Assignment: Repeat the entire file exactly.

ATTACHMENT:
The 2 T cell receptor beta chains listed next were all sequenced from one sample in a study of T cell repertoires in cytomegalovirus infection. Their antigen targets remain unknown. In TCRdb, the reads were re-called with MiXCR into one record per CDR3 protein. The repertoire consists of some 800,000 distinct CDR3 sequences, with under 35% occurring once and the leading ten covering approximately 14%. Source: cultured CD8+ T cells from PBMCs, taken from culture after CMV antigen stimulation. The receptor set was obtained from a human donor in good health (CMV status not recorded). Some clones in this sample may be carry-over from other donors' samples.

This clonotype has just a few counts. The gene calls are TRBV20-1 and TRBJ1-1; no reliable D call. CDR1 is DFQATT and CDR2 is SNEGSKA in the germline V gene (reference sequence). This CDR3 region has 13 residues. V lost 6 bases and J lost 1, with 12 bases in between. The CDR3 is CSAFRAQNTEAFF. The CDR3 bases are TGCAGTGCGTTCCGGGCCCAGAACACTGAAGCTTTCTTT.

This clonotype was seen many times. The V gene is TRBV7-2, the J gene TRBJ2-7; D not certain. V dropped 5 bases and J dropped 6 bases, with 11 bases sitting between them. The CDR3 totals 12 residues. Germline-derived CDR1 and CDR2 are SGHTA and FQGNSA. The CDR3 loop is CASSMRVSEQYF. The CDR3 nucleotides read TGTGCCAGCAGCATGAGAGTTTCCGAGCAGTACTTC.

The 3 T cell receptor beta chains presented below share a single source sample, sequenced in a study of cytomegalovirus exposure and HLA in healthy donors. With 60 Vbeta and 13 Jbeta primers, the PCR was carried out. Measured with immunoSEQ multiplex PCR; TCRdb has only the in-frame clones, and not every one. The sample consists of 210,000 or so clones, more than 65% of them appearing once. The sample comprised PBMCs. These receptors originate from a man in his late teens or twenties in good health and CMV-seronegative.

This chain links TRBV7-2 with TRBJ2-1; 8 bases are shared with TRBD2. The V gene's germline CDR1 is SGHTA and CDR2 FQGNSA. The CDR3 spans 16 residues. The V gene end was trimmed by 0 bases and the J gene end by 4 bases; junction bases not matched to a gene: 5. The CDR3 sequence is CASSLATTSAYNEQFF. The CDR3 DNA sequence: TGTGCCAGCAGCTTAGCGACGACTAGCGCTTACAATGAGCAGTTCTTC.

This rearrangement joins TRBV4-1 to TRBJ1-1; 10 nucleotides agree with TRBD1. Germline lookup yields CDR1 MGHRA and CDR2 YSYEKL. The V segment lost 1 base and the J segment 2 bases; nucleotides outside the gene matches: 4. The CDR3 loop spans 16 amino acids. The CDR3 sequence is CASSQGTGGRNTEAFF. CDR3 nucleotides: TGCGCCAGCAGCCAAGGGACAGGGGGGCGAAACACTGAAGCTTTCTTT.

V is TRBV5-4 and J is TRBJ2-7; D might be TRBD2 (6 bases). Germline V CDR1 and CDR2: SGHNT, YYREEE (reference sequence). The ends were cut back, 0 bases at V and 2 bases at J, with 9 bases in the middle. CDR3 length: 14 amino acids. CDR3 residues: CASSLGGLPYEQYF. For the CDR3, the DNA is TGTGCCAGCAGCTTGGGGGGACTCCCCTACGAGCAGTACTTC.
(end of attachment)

The 2 T cell receptor beta chains listed next were all sequenced from one sample in a study of T cell repertoires in cytomegalovirus infection. Their antigen targets remain unknown. In TCRdb, the reads were re-called with MiXCR into one record per CDR3 protein. The repertoire consists of some 800,000 distinct CDR3 sequences, with under 35% occurring once and the leading ten covering approximately 14%. Source: cultured CD8+ T cells from PBMCs, taken from culture after CMV antigen stimulation. The receptor set was obtained from a human donor in good health (CMV status not recorded). Some clones in this sample may be carry-over from other donors' samples.

This clonotype has just a few counts. The gene calls are TRBV20-1 and TRBJ1-1; no reliable D call. CDR1 is DFQATT and CDR2 is SNEGSKA in the germline V gene (reference sequence). This CDR3 region has 13 residues. V lost 6 bases and J lost 1, with 12 bases in between. The CDR3 is CSAFRAQNTEAFF. The CDR3 bases are TGCAGTGCGTTCCGGGCCCAGAACACTGAAGCTTTCTTT.

This clonotype was seen many times. The V gene is TRBV7-2, the J gene TRBJ2-7; D not certain. V dropped 5 bases and J dropped 6 bases, with 11 bases sitting between them. The CDR3 totals 12 residues. Germline-derived CDR1 and CDR2 are SGHTA and FQGNSA. The CDR3 loop is CASSMRVSEQYF. The CDR3 nucleotides read TGTGCCAGCAGCATGAGAGTTTCCGAGCAGTACTTC.

The 3 T cell receptor beta chains presented below share a single source sample, sequenced in a study of cytomegalovirus exposure and HLA in healthy donors. With 60 Vbeta and 13 Jbeta primers, the PCR was carried out. Measured with immunoSEQ multiplex PCR; TCRdb has only the in-frame clones, and not every one. The sample consists of 210,000 or so clones, more than 65% of them appearing once. The sample comprised PBMCs. These receptors originate from a man in his late teens or twenties in good health and CMV-seronegative.

This chain links TRBV7-2 with TRBJ2-1; 8 bases are shared with TRBD2. The V gene's germline CDR1 is SGHTA and CDR2 FQGNSA. The CDR3 spans 16 residues. The V gene end was trimmed by 0 bases and the J gene end by 4 bases; junction bases not matched to a gene: 5. The CDR3 sequence is CASSLATTSAYNEQFF. The CDR3 DNA sequence: TGTGCCAGCAGCTTAGCGACGACTAGCGCTTACAATGAGCAGTTCTTC.

This rearrangement joins TRBV4-1 to TRBJ1-1; 10 nucleotides agree with TRBD1. Germline lookup yields CDR1 MGHRA and CDR2 YSYEKL. The V segment lost 1 base and the J segment 2 bases; nucleotides outside the gene matches: 4. The CDR3 loop spans 16 amino acids. The CDR3 sequence is CASSQGTGGRNTEAFF. CDR3 nucleotides: TGCGCCAGCAGCCAAGGGACAGGGGGGCGAAACACTGAAGCTTTCTTT.

V is TRBV5-4 and J is TRBJ2-7; D might be TRBD2 (6 bases). Germline V CDR1 and CDR2: SGHNT, YYREEE (reference sequence). The ends were cut back, 0 bases at V and 2 bases at J, with 9 bases in the middle. CDR3 length: 14 amino acids. CDR3 residues: CASSLGGLPYEQYF. For the CDR3, the DNA is TGTGCCAGCAGCTTGGGGGGACTCCCCTACGAGCAGTACTTC.